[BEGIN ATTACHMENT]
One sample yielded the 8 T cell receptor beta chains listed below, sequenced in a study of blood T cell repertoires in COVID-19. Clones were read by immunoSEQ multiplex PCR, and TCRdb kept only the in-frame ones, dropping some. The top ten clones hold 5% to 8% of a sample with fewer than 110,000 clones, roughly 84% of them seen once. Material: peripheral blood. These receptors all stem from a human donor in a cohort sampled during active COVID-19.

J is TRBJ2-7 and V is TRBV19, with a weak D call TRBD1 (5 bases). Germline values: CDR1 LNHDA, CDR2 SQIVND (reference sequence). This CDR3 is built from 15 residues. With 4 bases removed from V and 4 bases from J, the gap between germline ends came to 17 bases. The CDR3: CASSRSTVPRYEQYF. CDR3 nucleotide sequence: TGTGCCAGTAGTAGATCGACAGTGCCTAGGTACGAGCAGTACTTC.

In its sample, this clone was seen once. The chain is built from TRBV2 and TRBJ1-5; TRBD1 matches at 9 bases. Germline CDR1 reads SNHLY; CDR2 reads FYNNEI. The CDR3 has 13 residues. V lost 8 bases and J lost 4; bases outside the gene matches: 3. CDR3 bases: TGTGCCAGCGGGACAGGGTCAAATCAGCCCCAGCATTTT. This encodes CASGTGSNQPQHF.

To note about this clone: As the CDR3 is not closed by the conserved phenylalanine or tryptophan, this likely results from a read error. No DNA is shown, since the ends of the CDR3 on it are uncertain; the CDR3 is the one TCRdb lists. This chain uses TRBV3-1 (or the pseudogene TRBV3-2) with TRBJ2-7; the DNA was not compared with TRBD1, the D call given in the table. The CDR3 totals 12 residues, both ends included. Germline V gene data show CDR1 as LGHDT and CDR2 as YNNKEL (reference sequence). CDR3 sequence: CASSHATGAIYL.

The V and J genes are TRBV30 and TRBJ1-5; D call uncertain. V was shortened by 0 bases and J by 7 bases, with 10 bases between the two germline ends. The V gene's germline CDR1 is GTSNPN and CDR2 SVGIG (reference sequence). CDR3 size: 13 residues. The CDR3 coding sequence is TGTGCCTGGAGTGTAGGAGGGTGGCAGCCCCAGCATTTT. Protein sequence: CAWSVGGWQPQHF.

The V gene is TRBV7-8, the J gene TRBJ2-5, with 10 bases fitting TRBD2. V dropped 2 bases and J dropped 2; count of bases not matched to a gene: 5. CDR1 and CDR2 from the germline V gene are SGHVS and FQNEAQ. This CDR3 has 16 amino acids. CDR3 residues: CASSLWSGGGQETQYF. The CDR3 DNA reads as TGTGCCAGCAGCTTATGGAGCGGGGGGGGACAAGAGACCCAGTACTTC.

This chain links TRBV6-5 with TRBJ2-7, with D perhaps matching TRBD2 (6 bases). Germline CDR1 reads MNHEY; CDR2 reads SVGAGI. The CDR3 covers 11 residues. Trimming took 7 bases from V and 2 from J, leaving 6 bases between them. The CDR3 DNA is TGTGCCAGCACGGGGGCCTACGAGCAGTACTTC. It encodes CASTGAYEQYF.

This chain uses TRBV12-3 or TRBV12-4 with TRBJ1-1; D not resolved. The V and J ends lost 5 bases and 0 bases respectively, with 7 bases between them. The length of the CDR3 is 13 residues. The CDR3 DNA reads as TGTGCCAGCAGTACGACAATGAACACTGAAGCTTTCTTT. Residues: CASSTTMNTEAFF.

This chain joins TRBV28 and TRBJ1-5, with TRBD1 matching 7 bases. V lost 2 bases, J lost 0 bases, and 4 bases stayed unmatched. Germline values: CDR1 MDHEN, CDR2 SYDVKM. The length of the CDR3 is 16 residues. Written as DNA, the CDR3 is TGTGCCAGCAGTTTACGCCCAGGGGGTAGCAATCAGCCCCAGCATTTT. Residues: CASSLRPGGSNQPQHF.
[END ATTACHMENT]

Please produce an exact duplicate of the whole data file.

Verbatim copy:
One sample yielded the 8 T cell receptor beta chains listed below, sequenced in a study of blood T cell repertoires in COVID-19. Clones were read by immunoSEQ multiplex PCR, and TCRdb kept only the in-frame ones, dropping some. The top ten clones hold 5% to 8% of a sample with fewer than 110,000 clones, roughly 84% of them seen once. Material: peripheral blood. These receptors all stem from a human donor in a cohort sampled during active COVID-19.

J is TRBJ2-7 and V is TRBV19, with a weak D call TRBD1 (5 bases). Germline values: CDR1 LNHDA, CDR2 SQIVND (reference sequence). This CDR3 is built from 15 residues. With 4 bases removed from V and 4 bases from J, the gap between germline ends came to 17 bases. The CDR3: CASSRSTVPRYEQYF. CDR3 nucleotide sequence: TGTGCCAGTAGTAGATCGACAGTGCCTAGGTACGAGCAGTACTTC.

In its sample, this clone was seen once. The chain is built from TRBV2 and TRBJ1-5; TRBD1 matches at 9 bases. Germline CDR1 reads SNHLY; CDR2 reads FYNNEI. The CDR3 has 13 residues. V lost 8 bases and J lost 4; bases outside the gene matches: 3. CDR3 bases: TGTGCCAGCGGGACAGGGTCAAATCAGCCCCAGCATTTT. This encodes CASGTGSNQPQHF.

To note about this clone: As the CDR3 is not closed by the conserved phenylalanine or tryptophan, this likely results from a read error. No DNA is shown, since the ends of the CDR3 on it are uncertain; the CDR3 is the one TCRdb lists. This chain uses TRBV3-1 (or the pseudogene TRBV3-2) with TRBJ2-7; the DNA was not compared with TRBD1, the D call given in the table. The CDR3 totals 12 residues, both ends included. Germline V gene data show CDR1 as LGHDT and CDR2 as YNNKEL (reference sequence). CDR3 sequence: CASSHATGAIYL.

The V and J genes are TRBV30 and TRBJ1-5; D call uncertain. V was shortened by 0 bases and J by 7 bases, with 10 bases between the two germline ends. The V gene's germline CDR1 is GTSNPN and CDR2 SVGIG (reference sequence). CDR3 size: 13 residues. The CDR3 coding sequence is TGTGCCTGGAGTGTAGGAGGGTGGCAGCCCCAGCATTTT. Protein sequence: CAWSVGGWQPQHF.

The V gene is TRBV7-8, the J gene TRBJ2-5, with 10 bases fitting TRBD2. V dropped 2 bases and J dropped 2; count of bases not matched to a gene: 5. CDR1 and CDR2 from the germline V gene are SGHVS and FQNEAQ. This CDR3 has 16 amino acids. CDR3 residues: CASSLWSGGGQETQYF. The CDR3 DNA reads as TGTGCCAGCAGCTTATGGAGCGGGGGGGGACAAGAGACCCAGTACTTC.

This chain links TRBV6-5 with TRBJ2-7, with D perhaps matching TRBD2 (6 bases). Germline CDR1 reads MNHEY; CDR2 reads SVGAGI. The CDR3 covers 11 residues. Trimming took 7 bases from V and 2 from J, leaving 6 bases between them. The CDR3 DNA is TGTGCCAGCACGGGGGCCTACGAGCAGTACTTC. It encodes CASTGAYEQYF.

This chain uses TRBV12-3 or TRBV12-4 with TRBJ1-1; D not resolved. The V and J ends lost 5 bases and 0 bases respectively, with 7 bases between them. The length of the CDR3 is 13 residues. The CDR3 DNA reads as TGTGCCAGCAGTACGACAATGAACACTGAAGCTTTCTTT. Residues: CASSTTMNTEAFF.

This chain joins TRBV28 and TRBJ1-5, with TRBD1 matching 7 bases. V lost 2 bases, J lost 0 bases, and 4 bases stayed unmatched. Germline values: CDR1 MDHEN, CDR2 SYDVKM. The length of the CDR3 is 16 residues. Written as DNA, the CDR3 is TGTGCCAGCAGTTTACGCCCAGGGGGTAGCAATCAGCCCCAGCATTTT. Residues: CASSLRPGGSNQPQHF.